Support Positive Behavior before there is a problem
PBIS is set up with three layers—called tiers—of support. The parent-child relationship is strengthened by loving and positive interactions at each tier.
Tier 1 support is about getting busy before there is a problem. Much like learning to wash hands to prevent getting sick, expected behavior is taught and modeled to prevent unexpected behaviors. Parents can look at their own actions and choices and consider what children will see as examples of being respectful, responsible, and safe.
Tiers 2 and 3 are where adults provide more support for specific behaviors that are getting in the way of relationships or how the child or youth functions. In a school setting, Tier 2 is for students who need a social group or some extra teaching, practice, and reinforcement.
Tier 3 supports include a Functional Behavioral Assessment (FBA) to find out why the behavior is occurring, and an individualized Behavior Intervention Plan (BIP). PAVE provides a video: Behavior and School: How to Participate in the FBA/BIP Process.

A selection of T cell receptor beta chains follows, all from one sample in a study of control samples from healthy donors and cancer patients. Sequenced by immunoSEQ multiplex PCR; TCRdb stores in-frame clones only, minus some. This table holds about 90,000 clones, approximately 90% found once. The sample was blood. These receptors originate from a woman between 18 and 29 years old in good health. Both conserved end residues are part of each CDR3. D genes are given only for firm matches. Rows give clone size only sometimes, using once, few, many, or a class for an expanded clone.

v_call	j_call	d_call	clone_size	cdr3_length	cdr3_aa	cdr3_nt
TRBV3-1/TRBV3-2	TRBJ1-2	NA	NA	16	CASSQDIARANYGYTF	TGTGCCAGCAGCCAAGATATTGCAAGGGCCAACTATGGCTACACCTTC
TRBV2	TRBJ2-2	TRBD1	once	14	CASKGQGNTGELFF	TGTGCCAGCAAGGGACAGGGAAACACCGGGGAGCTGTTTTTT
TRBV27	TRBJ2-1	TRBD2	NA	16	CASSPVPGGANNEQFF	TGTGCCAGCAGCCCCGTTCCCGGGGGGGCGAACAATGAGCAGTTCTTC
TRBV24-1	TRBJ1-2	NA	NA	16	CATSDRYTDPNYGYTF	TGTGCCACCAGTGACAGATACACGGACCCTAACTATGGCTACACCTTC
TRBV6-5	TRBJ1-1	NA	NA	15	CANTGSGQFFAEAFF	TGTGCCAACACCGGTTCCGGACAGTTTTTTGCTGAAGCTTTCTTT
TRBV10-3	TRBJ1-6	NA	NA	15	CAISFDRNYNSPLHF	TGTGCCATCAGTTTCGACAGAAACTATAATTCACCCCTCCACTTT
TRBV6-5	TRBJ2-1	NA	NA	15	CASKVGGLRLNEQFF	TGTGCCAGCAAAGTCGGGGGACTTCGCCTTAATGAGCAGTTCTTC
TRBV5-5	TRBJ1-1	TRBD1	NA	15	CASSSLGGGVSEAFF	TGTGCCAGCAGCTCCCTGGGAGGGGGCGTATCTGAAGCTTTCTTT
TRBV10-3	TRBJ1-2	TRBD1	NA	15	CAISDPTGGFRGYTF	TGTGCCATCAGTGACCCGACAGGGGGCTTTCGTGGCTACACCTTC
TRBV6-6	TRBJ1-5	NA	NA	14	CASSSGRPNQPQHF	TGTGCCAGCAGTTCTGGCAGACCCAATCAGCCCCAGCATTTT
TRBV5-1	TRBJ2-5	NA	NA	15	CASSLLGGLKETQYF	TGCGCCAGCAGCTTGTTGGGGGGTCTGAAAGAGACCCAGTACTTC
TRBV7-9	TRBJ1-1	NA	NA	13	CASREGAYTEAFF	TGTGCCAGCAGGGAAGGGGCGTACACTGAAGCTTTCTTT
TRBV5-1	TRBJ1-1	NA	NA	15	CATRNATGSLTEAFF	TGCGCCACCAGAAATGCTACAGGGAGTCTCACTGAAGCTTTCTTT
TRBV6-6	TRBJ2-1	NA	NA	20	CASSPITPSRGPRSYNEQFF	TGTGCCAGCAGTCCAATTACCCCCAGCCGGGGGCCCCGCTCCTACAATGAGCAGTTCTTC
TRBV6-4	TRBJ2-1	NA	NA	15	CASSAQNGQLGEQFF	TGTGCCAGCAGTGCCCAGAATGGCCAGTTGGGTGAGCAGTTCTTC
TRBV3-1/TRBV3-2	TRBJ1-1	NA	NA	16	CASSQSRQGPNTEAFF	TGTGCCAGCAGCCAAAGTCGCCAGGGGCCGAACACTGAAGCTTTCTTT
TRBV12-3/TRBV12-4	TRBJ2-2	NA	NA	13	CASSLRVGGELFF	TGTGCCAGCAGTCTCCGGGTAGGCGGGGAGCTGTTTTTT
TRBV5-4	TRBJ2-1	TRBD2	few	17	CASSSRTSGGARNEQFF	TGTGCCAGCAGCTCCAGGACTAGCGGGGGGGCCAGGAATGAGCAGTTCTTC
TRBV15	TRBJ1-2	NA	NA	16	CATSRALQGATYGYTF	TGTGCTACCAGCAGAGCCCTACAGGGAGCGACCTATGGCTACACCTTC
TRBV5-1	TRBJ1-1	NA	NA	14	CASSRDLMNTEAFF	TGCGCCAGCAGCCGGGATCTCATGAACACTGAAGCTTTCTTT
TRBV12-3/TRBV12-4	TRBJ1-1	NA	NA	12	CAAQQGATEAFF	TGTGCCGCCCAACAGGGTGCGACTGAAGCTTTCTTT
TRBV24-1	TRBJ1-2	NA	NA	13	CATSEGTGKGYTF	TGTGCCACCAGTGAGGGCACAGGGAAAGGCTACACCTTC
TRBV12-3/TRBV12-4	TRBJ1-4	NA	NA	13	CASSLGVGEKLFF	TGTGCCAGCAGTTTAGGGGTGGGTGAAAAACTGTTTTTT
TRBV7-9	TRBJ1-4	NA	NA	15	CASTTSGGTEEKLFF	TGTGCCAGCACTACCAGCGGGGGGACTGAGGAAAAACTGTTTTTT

Any student may access supports that include aspects of Social Emotional Learning at all three Tiers. At home, Tiers 2 and 3 naturally will be more blended and may include support from a community provider. Note that targeted interventions in Tiers 2-3 work best when Tier 1 is already well established.
Define, teach, and routinely acknowledge family expectations
- Discuss how you want to live as a family and identify some “pillars” (important, building-block concepts) that represent what you value. Talk about what those pillars look and sound like in every-day routines. To help the family remember and be consistent, choose only 3-5 and create positive statements about them. Here are a few examples: